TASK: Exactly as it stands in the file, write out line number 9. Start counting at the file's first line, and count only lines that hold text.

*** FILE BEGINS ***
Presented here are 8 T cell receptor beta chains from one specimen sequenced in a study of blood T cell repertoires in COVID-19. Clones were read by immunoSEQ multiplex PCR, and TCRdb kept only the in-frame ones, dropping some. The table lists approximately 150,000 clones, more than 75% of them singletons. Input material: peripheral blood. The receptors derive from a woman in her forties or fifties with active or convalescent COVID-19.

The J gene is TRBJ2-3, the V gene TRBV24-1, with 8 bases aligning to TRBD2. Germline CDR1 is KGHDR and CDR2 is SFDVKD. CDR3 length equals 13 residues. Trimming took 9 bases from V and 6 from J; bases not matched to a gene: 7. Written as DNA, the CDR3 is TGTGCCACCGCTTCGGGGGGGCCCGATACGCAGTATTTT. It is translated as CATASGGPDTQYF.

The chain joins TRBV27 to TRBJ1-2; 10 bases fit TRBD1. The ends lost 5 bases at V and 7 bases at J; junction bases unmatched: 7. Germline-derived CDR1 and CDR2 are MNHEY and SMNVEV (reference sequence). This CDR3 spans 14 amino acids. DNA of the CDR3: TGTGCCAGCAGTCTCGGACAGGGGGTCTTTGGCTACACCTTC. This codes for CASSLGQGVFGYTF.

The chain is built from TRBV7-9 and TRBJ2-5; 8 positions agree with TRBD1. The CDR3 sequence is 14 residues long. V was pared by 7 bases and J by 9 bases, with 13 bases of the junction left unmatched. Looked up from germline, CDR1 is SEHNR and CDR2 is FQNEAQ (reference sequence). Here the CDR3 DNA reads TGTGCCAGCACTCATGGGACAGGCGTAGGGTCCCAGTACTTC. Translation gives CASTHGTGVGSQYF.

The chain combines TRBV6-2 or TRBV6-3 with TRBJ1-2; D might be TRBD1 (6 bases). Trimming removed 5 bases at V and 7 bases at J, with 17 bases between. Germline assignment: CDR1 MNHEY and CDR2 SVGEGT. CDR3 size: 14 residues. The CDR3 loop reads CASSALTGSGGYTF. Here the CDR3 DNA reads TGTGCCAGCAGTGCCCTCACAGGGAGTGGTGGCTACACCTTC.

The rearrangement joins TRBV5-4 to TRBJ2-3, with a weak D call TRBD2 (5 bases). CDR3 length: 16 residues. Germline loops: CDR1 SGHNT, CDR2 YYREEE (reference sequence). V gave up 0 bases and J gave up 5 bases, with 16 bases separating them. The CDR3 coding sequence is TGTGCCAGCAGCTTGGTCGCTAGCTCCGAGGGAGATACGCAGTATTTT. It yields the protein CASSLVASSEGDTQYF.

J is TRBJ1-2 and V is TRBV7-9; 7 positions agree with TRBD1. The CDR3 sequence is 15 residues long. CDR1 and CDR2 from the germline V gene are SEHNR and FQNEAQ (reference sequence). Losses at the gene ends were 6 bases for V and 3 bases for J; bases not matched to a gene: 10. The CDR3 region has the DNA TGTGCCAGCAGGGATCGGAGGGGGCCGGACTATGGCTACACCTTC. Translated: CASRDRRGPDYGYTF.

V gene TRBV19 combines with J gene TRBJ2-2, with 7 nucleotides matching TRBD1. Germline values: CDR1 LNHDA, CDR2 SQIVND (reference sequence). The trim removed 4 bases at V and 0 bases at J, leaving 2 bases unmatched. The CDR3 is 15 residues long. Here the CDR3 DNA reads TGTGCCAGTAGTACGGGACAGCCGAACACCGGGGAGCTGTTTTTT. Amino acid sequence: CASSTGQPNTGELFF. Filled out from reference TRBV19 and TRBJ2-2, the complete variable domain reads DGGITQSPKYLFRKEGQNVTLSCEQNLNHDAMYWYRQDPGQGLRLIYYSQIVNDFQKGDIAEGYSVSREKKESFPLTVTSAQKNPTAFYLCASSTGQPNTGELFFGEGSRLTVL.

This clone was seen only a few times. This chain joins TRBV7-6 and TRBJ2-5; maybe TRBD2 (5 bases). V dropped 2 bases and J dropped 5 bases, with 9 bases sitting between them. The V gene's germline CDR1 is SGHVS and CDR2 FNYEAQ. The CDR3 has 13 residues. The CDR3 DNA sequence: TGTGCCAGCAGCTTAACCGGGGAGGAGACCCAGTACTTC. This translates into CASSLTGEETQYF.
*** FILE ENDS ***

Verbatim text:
This clone was seen only a few times. This chain joins TRBV7-6 and TRBJ2-5; maybe TRBD2 (5 bases). V dropped 2 bases and J dropped 5 bases, with 9 bases sitting between them. The V gene's germline CDR1 is SGHVS and CDR2 FNYEAQ. The CDR3 has 13 residues. The CDR3 DNA sequence: TGTGCCAGCAGCTTAACCGGGGAGGAGACCCAGTACTTC. This translates into CASSLTGEETQYF.